I quite frequently get asked by my patients … so how do you become an ophthalmologist or eye surgeon? I find it a bit bemusing that many people still don’t understand that an ophthalmologist is a medical specialist in the same way a cardiologist or neurosurgeon or orthopaedic surgeon is. I think it may partly stem from a misunderstanding that optometrists and ophthalmologists do the same university course- they don’t. Optometrists study optometry and ophthalmologists study medicine i.e. ophthalmologists become medical doctors first before they specialize in eye surgery. In the end, optometrists and ophthalmologists both help look after your eyes but the roles are different. For example, if you need eye surgery you will go to an ophthalmologist and not an optometrist.
So back to how I became an ophthalmologist…..after finishing medical school, I was an intern and resident at St Vincents Hospital in Melbourne. Like other new doctors, I worked in many different areas over the 3 years I was at St Vincents such as anaesthetics, emergency, intensive care, neurosurgery, gasteroenterology, rheumatology and general medicine. So yes, I have done the things you see in those medical TV dramas- I have sprinted down the corridor of a hospital to get to a cardiac arrest, I have stitched up people in the emergency department after they got banged up and I have unfortunately had to tell people bad news about their loved ones and have consoled them as they cried.
To become a specialist in any area, heart, lung, brain, eye, then requires you to get onto a specialist training program. I had to sit an entrance exam and then interview with many other applicants to get a job as an ophthalmology registrar. There were no guarantees at all- passing the exam did not mean you got to specialize in what you want. I was lucky to get a job on my first go and became a registrar at the Royal Victorian Eye and Ear Hospital. For the next 4 years I worked and trained to be an ophthalmologist and then I had to sit another set of exams to prove my competency as a specialist. For my final year of training, I chose to go overseas to the USA to subspecialize in the area of the eye called the cornea- this is the front focusing lens of the eye and the part of the eye we do laser vision correction on.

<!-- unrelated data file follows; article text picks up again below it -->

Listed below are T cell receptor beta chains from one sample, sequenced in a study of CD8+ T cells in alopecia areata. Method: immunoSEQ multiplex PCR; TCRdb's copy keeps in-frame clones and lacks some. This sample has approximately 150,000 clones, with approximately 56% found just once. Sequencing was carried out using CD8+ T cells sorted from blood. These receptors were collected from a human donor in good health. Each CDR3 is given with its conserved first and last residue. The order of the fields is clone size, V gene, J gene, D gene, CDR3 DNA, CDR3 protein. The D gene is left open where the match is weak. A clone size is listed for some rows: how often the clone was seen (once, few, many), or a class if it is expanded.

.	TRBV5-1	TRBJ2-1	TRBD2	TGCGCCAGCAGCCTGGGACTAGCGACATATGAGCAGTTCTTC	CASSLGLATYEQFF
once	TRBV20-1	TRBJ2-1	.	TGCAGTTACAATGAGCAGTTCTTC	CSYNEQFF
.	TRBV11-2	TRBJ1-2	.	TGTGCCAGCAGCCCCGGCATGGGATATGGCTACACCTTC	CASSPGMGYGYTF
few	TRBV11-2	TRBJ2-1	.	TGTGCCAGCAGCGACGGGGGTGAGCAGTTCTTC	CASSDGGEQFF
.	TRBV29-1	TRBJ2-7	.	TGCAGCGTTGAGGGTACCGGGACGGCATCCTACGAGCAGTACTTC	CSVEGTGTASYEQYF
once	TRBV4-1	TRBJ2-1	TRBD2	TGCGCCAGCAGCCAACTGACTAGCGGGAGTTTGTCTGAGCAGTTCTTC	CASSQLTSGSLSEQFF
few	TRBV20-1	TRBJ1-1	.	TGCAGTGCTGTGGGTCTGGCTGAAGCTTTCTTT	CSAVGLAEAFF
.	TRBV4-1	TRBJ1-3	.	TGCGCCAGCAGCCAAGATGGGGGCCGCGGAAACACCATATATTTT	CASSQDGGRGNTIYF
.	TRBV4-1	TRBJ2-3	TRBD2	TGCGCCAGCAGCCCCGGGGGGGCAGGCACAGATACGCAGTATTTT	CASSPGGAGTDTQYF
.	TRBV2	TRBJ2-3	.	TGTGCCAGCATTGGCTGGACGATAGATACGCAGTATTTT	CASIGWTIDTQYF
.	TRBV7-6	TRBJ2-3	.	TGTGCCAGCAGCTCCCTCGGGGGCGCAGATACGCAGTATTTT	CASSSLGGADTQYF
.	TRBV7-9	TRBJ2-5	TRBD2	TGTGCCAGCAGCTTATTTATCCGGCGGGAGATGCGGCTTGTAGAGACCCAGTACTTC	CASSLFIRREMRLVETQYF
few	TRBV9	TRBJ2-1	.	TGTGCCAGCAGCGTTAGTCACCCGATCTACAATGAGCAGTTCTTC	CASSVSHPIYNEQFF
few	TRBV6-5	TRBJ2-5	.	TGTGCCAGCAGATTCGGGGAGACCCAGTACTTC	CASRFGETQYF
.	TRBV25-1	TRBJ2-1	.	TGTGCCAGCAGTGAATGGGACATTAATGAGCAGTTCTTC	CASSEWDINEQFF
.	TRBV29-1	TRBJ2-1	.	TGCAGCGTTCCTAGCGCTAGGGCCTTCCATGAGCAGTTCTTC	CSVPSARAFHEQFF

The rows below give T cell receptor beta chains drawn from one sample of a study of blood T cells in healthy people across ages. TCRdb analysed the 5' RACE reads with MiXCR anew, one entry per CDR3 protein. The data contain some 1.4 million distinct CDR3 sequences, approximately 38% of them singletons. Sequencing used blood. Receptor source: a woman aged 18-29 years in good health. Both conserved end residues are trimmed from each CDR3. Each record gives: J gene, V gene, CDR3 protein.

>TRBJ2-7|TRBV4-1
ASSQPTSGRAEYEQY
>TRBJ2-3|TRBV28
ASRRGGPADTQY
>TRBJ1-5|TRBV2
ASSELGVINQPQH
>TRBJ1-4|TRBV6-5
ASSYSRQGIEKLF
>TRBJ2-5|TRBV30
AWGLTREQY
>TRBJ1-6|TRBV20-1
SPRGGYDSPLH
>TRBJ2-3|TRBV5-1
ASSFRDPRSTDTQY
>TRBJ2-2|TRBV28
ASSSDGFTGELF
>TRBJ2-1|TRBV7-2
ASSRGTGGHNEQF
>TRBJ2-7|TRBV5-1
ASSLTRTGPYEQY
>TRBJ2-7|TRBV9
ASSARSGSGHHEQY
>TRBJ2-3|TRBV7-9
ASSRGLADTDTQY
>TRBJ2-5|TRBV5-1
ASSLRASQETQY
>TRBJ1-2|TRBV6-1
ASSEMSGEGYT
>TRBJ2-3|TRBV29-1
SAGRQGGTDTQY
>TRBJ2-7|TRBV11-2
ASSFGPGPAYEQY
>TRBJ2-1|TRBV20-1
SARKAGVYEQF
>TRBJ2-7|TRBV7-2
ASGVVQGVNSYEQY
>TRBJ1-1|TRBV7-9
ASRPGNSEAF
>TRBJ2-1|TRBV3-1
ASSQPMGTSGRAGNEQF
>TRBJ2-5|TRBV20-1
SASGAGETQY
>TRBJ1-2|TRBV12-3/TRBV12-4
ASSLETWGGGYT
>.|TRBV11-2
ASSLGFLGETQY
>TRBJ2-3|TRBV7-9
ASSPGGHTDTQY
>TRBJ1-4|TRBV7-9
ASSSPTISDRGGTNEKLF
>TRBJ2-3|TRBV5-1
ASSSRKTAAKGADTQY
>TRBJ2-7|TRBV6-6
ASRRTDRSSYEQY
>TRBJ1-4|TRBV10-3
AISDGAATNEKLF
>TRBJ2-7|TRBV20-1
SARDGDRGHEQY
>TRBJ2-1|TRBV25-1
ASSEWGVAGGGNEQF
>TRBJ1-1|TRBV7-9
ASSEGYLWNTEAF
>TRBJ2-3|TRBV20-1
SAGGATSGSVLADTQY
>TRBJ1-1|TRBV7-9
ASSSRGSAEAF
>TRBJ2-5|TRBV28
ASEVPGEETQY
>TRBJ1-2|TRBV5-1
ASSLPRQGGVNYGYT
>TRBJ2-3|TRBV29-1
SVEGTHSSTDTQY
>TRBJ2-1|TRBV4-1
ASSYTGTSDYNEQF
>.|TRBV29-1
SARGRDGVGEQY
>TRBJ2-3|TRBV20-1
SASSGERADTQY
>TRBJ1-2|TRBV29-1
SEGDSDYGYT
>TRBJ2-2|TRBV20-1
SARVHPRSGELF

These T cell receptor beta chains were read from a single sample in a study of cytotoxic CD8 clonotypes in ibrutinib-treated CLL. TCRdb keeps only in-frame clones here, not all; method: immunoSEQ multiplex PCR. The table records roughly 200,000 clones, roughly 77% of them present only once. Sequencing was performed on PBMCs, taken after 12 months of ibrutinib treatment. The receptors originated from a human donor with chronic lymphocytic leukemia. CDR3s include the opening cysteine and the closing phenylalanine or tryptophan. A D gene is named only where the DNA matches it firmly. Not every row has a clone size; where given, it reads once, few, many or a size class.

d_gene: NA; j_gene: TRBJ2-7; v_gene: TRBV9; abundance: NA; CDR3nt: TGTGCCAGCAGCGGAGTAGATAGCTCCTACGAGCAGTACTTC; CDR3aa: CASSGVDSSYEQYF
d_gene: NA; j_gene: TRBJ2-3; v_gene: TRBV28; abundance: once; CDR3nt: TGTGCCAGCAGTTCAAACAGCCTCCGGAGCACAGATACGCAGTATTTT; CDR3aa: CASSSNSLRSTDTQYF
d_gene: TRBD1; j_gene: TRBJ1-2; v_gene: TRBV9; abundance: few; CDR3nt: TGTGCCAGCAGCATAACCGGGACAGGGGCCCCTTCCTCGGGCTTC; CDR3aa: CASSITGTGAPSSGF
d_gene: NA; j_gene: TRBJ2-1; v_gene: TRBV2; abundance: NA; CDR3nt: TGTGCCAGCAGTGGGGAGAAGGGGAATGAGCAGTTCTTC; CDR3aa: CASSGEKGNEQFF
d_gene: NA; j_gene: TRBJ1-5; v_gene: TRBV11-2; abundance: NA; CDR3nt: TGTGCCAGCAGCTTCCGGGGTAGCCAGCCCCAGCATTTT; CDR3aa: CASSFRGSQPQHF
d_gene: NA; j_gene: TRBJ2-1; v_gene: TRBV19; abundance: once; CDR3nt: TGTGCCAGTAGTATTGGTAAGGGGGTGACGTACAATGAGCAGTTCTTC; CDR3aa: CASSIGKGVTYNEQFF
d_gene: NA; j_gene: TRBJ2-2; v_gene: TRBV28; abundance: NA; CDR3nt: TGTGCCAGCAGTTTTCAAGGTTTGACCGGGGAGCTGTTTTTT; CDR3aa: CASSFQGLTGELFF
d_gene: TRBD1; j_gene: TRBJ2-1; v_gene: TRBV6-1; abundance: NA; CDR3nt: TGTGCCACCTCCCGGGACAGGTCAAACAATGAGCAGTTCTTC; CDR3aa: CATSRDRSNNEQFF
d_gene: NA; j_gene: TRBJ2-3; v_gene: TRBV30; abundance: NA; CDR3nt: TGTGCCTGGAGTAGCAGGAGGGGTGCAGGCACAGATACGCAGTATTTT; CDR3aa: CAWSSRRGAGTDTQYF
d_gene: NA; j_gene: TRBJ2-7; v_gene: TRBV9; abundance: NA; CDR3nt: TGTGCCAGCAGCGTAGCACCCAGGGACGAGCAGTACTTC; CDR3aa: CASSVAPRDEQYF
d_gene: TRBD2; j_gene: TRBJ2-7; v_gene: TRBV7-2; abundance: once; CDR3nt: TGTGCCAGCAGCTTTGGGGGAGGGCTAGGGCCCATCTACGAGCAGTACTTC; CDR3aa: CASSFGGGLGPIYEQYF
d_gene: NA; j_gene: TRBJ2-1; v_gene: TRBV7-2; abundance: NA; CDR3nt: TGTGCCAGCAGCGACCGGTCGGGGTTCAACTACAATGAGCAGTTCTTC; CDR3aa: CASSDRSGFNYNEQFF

It’s been nearly 14 years since then, so when my patients ask me how long I have been practicing I say I have been a doctor for 21 years and a specialist for nearly 14 years. And yes it took me 14 years from the time I finished high school to become a specialist…. Frankly I feel old even thinking about it :)